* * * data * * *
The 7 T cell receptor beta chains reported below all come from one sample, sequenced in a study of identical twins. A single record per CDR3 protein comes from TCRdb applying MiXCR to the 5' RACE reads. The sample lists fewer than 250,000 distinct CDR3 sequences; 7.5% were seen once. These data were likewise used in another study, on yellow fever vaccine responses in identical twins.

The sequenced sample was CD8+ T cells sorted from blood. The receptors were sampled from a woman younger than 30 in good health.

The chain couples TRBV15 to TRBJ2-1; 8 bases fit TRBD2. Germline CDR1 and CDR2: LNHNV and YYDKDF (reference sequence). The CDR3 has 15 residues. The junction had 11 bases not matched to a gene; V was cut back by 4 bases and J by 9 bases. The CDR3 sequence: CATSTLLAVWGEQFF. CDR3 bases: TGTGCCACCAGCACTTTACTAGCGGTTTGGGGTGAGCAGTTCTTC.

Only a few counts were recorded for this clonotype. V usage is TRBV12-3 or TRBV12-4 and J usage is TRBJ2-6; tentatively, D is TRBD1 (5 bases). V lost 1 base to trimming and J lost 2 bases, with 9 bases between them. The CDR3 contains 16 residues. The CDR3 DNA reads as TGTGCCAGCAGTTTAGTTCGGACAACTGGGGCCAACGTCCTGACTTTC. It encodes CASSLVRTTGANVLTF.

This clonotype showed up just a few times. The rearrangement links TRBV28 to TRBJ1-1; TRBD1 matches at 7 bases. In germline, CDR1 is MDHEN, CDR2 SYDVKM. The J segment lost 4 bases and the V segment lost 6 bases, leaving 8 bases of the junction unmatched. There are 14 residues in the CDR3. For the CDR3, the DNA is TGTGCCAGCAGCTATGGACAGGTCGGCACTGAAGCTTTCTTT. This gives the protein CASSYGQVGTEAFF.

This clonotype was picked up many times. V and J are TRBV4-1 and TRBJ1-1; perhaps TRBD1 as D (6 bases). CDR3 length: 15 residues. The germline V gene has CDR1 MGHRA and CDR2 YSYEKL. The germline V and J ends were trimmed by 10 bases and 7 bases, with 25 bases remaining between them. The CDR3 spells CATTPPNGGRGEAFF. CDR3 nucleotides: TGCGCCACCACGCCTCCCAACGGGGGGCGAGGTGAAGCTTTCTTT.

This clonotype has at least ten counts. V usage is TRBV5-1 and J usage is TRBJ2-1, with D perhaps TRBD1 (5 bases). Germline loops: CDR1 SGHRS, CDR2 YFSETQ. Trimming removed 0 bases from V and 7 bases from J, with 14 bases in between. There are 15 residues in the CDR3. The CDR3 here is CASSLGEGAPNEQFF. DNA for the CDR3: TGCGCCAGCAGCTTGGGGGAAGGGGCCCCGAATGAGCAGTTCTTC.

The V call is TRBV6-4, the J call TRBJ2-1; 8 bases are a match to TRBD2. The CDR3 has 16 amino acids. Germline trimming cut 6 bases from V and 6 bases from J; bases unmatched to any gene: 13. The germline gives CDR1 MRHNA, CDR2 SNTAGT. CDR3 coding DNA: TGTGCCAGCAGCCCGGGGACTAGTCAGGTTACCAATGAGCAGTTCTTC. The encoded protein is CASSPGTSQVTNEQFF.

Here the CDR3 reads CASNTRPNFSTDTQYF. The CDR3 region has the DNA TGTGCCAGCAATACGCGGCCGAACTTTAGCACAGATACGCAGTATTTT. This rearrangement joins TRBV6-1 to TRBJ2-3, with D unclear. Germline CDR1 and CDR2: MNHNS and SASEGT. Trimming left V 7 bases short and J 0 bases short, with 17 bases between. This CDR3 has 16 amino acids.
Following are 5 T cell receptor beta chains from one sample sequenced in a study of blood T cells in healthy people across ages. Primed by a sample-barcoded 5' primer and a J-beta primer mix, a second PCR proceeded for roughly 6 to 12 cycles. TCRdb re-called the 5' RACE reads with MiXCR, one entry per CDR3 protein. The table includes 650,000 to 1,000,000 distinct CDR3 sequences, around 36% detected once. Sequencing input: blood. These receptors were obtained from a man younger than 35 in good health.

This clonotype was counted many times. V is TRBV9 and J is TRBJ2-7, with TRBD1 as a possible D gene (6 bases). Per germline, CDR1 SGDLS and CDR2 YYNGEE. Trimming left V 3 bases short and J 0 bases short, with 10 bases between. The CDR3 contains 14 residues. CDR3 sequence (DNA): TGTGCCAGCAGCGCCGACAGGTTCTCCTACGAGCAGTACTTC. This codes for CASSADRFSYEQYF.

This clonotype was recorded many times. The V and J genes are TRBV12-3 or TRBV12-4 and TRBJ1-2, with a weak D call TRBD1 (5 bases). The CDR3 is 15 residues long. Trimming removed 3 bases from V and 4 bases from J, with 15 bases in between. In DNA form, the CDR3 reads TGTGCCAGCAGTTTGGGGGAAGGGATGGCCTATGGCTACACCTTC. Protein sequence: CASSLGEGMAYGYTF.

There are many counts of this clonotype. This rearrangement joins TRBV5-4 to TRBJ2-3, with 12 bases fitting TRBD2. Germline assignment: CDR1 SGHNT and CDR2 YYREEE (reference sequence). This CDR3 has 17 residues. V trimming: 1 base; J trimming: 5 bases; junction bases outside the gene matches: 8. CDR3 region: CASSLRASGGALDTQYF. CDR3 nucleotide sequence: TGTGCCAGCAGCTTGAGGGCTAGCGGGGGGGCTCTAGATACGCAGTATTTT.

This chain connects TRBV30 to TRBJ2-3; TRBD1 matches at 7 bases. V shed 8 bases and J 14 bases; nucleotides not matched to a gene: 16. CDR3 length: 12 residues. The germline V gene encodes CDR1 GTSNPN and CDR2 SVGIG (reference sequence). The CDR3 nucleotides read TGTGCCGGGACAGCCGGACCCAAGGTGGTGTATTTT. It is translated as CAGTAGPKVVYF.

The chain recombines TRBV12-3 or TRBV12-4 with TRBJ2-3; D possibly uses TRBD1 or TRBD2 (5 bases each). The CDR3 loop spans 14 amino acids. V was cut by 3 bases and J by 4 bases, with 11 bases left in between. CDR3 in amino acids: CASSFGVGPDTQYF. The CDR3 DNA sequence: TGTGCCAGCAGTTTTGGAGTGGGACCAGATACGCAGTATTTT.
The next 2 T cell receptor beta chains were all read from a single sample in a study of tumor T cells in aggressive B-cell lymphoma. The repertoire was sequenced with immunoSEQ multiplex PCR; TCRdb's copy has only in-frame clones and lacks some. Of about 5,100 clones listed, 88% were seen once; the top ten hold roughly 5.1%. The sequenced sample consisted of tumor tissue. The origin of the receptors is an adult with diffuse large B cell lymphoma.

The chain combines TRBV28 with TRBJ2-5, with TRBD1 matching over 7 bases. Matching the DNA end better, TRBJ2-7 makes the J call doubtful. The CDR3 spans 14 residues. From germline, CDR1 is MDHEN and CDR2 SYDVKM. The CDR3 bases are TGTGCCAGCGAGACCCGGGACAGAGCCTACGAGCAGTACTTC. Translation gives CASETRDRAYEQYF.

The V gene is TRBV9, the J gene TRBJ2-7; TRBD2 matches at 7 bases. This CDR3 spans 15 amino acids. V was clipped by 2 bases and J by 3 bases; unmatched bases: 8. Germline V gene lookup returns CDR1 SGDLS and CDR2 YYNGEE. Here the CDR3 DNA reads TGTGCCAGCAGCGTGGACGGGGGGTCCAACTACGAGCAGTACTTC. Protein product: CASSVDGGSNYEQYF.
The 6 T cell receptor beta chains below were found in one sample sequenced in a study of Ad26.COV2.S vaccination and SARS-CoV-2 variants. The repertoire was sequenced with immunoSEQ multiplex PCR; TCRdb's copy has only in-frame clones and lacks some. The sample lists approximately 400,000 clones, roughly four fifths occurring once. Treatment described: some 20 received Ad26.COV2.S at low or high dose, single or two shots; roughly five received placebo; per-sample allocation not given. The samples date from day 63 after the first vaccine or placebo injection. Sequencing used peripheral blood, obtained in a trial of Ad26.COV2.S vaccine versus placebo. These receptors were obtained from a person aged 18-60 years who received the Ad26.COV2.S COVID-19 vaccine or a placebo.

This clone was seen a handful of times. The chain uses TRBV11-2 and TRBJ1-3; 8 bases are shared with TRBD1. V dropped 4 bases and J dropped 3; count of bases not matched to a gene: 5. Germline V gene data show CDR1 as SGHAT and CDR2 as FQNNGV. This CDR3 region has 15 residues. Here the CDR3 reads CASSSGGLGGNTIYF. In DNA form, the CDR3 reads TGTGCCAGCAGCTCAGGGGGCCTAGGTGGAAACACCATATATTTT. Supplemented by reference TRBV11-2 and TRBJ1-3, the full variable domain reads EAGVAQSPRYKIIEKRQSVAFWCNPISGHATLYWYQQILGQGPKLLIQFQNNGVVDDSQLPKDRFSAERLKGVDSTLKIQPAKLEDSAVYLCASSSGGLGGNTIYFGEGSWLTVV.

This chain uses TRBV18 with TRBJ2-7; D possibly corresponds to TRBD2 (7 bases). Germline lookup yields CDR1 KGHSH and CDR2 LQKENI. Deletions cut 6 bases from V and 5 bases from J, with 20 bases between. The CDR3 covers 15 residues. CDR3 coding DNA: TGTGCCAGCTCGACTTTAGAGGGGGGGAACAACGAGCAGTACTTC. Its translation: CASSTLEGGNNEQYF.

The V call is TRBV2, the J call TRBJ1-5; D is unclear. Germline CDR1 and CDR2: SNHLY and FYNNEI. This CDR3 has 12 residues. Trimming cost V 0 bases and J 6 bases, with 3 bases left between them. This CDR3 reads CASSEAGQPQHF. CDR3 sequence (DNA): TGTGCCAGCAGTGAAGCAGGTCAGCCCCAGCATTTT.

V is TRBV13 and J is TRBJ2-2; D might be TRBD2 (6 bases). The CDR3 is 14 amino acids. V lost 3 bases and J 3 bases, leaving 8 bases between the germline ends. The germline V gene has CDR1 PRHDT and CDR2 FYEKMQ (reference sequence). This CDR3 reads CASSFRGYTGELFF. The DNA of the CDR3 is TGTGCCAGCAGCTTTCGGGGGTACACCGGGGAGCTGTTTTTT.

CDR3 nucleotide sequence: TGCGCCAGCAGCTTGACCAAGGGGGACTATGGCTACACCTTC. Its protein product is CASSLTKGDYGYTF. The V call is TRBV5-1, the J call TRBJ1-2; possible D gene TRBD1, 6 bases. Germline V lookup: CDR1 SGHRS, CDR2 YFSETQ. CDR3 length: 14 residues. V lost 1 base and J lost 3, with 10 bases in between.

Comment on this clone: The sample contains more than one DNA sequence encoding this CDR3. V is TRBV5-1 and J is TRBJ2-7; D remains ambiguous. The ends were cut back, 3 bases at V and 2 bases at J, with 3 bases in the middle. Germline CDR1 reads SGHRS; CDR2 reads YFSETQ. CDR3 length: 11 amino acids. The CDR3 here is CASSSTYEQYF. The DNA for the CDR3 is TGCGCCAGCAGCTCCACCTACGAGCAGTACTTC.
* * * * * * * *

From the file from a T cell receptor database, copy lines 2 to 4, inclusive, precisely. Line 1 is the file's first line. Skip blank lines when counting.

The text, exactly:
The sequenced sample was CD8+ T cells sorted from blood. The receptors were sampled from a woman younger than 30 in good health.

The chain couples TRBV15 to TRBJ2-1; 8 bases fit TRBD2. Germline CDR1 and CDR2: LNHNV and YYDKDF (reference sequence). The CDR3 has 15 residues. The junction had 11 bases not matched to a gene; V was cut back by 4 bases and J by 9 bases. The CDR3 sequence: CATSTLLAVWGEQFF. CDR3 bases: TGTGCCACCAGCACTTTACTAGCGGTTTGGGGTGAGCAGTTCTTC.

Only a few counts were recorded for this clonotype. V usage is TRBV12-3 or TRBV12-4 and J usage is TRBJ2-6; tentatively, D is TRBD1 (5 bases). V lost 1 base to trimming and J lost 2 bases, with 9 bases between them. The CDR3 contains 16 residues. The CDR3 DNA reads as TGTGCCAGCAGTTTAGTTCGGACAACTGGGGCCAACGTCCTGACTTTC. It encodes CASSLVRTTGANVLTF.